Hi, everyone!! NaNoWriMo’s halfway over, it’s less than a week till Thanksgiving, and Christmas decorations are popping up all over the place. (Like, why? I’m a HUGE fan of Christmas, but I draw the line at getting a tree before Thanksgiving.)
At the end of this post I’ll have a little tip about NaNoWriMo, but first, I need to talk about something. One thing I’ve noticed about the writing world is that there is a plethora of advice floating around on the Internet. Everybody wants to tell you how to write a book. Which is great, because there’s actually a lot of really great advice out there… how to structure a plot, how to develop a character, how to add in backstory, how to do worldbuilding…
But one thing I’ve noticed that nobody can explain is that most of the writing advice I’ve ever seen is for either writing standalone books or the first book in a series.
What do you do with the rest of the series?
The first thing you need to realize about sequels is that there are different kinds of series. Probably the most common type is where each book picks up where the other one left off – think A Series of Unfortunate Events, or the Harry Potter saga. The other kind is where all the books are related, but you can honestly start anywhere and read them in any order because they don’t relate to each other much. The Nancy Drew series is a good example.
Now that we’ve got that out of the way, we need to look at the very first thing you’ll come to when reading a sequel – the beginning. (duh.) In a first or standalone book, you’ll want to introduce the reader to the main character, give them a reason to like them/root for them/get emotionally attached to them. I’ll assume you’ve heard all that a million times and don’t need a reminder.
It’s different with sequels. In a sequel, the reader already knows the main character, and they must have cared about them enough to pick up the sequel. It’s a good idea to restate a few basic facts about the protagonist – especially if it’s a series like Nancy Drew, where you don’t know which book the reader will pick up first.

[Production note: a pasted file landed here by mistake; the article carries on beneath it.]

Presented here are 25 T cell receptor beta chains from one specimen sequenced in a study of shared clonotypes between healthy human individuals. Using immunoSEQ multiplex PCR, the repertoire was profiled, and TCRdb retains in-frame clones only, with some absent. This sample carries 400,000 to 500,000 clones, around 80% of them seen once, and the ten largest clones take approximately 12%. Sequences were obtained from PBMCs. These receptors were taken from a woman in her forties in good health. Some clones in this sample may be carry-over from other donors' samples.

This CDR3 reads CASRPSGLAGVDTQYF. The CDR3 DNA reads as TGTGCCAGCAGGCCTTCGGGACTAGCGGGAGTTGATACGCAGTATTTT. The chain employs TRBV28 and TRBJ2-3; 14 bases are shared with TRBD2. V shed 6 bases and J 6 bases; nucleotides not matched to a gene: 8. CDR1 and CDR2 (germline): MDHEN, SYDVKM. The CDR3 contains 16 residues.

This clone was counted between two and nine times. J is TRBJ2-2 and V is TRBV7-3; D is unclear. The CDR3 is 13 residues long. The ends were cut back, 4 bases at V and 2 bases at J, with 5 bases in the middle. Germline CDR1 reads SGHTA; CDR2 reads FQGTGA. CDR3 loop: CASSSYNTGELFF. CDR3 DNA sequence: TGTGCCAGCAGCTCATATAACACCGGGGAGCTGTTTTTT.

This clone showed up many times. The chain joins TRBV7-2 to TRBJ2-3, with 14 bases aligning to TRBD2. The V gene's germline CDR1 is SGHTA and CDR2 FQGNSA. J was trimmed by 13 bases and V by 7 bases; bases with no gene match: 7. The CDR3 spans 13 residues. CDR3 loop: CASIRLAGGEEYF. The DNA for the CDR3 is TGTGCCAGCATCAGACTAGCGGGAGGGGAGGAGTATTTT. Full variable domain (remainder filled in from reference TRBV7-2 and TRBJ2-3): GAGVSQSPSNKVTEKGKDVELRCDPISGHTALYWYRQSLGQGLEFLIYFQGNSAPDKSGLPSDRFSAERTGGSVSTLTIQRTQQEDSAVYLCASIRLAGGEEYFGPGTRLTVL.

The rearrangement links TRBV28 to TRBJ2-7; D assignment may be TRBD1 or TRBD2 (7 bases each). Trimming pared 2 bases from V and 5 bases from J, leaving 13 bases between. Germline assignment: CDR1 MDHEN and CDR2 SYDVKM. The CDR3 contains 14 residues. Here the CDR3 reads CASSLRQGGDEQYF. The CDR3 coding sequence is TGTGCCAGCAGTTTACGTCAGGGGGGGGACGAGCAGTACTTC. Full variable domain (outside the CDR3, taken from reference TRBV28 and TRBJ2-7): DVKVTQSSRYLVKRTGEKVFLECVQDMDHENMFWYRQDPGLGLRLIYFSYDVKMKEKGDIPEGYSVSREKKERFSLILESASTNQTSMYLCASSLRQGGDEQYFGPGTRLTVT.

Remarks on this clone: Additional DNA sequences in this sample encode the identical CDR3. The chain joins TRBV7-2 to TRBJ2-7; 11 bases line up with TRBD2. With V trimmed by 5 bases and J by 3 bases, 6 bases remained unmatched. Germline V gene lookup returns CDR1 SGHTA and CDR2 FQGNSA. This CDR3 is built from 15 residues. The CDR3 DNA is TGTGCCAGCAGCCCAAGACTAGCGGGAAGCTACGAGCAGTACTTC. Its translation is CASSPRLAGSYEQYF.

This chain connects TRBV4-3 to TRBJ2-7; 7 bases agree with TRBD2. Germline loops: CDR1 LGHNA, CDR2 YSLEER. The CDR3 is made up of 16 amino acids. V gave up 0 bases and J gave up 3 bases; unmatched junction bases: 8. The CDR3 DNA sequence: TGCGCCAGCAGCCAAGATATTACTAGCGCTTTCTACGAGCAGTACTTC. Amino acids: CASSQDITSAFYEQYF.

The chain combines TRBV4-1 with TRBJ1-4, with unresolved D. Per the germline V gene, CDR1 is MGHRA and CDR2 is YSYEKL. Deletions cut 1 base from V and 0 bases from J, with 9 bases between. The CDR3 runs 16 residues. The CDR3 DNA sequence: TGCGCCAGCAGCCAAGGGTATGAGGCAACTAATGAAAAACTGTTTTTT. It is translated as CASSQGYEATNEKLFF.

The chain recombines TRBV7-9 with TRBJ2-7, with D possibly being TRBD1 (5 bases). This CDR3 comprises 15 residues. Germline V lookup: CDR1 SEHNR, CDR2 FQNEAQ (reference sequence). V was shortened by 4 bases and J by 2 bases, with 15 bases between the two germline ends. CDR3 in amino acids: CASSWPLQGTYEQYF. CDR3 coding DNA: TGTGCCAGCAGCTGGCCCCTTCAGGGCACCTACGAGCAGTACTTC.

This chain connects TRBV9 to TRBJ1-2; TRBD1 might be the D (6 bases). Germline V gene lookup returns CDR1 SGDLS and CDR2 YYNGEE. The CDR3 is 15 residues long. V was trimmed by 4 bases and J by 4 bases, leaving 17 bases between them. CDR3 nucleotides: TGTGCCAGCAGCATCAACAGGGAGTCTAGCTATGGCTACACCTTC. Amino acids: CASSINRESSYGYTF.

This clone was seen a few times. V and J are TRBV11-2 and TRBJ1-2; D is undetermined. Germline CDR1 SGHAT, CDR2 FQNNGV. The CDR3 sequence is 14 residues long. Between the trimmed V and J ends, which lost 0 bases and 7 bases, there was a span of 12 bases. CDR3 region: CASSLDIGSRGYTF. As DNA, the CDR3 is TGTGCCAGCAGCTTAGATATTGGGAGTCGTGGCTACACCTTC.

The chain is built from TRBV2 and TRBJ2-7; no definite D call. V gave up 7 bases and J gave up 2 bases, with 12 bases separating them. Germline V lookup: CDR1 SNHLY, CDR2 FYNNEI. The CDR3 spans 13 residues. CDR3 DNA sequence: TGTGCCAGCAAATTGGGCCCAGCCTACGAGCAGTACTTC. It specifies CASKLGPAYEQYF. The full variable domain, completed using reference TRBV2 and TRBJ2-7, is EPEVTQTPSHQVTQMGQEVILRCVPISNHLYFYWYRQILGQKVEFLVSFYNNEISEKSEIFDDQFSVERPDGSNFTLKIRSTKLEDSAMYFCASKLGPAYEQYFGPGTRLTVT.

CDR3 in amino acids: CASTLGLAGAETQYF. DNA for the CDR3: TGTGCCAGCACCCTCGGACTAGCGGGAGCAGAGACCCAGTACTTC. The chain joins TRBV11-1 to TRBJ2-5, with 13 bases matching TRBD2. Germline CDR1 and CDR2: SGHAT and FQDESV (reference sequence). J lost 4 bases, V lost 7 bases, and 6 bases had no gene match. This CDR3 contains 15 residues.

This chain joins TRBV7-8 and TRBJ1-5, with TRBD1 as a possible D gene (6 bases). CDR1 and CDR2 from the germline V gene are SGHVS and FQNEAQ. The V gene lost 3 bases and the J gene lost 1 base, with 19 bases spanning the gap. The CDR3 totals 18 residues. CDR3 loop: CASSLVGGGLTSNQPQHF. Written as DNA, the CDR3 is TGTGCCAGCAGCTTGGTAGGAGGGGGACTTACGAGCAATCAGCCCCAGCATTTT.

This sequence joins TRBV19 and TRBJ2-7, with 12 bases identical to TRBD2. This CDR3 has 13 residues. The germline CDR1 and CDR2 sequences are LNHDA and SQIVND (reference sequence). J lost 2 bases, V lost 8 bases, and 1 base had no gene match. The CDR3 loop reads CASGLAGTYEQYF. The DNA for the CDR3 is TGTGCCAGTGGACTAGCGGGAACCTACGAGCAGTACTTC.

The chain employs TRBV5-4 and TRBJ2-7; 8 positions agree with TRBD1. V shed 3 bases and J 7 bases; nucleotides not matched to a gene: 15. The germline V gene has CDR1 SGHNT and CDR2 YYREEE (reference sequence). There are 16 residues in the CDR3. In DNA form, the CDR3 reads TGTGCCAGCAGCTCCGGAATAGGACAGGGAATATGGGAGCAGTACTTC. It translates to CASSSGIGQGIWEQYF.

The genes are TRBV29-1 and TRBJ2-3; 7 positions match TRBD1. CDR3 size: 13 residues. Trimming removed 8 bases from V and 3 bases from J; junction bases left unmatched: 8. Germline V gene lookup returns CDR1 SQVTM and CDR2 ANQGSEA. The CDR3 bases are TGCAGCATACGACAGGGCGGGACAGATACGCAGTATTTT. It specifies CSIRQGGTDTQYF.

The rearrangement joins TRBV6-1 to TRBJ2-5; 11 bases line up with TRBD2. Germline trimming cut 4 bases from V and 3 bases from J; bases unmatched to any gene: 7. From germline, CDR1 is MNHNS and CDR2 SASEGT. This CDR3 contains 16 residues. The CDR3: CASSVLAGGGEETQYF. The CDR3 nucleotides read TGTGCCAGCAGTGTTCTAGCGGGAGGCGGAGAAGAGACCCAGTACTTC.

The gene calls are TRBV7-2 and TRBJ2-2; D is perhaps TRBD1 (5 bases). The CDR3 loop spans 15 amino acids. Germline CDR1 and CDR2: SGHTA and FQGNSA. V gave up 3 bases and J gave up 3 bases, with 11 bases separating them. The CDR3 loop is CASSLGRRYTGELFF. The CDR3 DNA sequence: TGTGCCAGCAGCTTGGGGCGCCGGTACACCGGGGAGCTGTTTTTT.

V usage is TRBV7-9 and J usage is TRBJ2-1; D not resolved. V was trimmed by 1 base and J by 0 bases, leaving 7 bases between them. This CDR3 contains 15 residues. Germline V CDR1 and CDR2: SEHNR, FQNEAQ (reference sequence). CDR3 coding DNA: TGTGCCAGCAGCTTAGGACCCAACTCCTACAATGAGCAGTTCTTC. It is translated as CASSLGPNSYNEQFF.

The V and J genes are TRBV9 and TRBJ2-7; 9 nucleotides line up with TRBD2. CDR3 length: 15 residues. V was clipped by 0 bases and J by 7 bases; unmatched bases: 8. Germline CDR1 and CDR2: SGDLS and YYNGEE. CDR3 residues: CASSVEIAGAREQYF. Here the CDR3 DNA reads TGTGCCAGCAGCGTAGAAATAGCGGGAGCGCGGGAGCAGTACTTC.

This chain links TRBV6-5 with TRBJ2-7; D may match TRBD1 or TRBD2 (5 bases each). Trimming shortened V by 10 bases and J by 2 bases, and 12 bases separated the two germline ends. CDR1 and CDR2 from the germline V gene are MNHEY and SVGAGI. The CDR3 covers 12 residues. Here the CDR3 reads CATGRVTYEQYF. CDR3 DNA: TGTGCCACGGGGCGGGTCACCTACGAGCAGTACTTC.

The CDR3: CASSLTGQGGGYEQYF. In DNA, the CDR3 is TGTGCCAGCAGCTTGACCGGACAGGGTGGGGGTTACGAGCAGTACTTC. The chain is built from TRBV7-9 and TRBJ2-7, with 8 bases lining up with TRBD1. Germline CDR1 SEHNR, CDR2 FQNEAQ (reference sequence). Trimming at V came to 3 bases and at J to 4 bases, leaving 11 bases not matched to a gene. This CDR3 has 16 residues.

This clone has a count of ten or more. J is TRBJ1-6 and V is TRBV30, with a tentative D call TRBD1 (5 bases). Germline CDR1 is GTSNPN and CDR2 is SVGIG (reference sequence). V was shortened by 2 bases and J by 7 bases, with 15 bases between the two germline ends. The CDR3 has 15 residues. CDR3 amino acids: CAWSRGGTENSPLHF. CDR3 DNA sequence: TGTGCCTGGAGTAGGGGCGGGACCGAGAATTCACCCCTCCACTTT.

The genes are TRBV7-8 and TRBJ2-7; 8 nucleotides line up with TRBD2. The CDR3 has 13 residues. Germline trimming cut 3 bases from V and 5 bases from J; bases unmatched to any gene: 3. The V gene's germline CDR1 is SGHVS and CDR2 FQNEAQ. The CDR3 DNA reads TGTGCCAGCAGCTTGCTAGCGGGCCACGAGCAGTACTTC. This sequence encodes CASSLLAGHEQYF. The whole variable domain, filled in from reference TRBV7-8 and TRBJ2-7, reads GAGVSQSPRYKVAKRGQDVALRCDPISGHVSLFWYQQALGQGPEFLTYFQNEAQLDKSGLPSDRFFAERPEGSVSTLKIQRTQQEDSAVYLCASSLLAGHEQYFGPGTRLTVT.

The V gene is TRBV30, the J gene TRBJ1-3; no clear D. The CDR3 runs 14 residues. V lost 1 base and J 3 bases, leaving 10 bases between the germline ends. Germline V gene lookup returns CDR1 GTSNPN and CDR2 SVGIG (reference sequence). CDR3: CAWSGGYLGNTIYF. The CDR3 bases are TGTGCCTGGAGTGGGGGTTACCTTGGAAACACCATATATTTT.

The next point is backstory. It’s difficult for me to give advice on backstory, especially for how to handle it in sequels, because every series is structured differently. Unless the main character’s backstory is a mystery and a central part of the plot, you’ve probably already shared most of it, if not all of it, with the reader. In sequels, we don’t need to be reminded of all the details. Just go over the main stuff.
And this makes sense, because people naturally think about the important parts of their past. Like in Harry Potter we learn in every single book that Harry is an orphan because his parents were murdered by Voldemort. That’s important. The fact that Dudley bullied him is not quite as important.
Plot structure is the big one. Of course each individual book should have its own climax and everything, and the main character should have a character arc. But in a series, this is multi-faceted. The series needs to have a plot structure as a whole. There should be one point where we reach the climax of the whole series. Like an individual book, the series should have a definite turning point somewhere around the middle. The same idea applies to character arcs.
Of course, I’ve only scratched the surface when it comes to writing sequels… there is SO much more to think about! Real quick, let me give you a survival tip for NaNoWriMo…
If you’re behind (like me), you need to find a way to get those words written. What I’ve done is set a timer for thirty minutes and start writing. Don’t do anything else. Don’t check Facebook, don’t look at Harry Potter memes, don’t do the dishes or fold the laundry. Just write. At the end of thirty minutes, check to see how many words you wrote.
Then, take a ten to fifteen minute break (maybe it’s finally time to fold that laundry), then do it again. Write for thirty minutes. Don’t think about all the typos you’re making, don’t think about how stupid the scene probably sounds, just write.
You can keep going with that cycle for as long as you want. Usually what happens for me is that I get more and more words written every time. Sometimes I can even get up to 2000 words per hour. It’s a very exciting way to see your word count grow!
That’s all I have for now (I should probably get back to my NaNo novel…). But let me know in the comments if you have any advice to share about writing a sequel. And best of luck to you if you’re doing NaNoWriMo!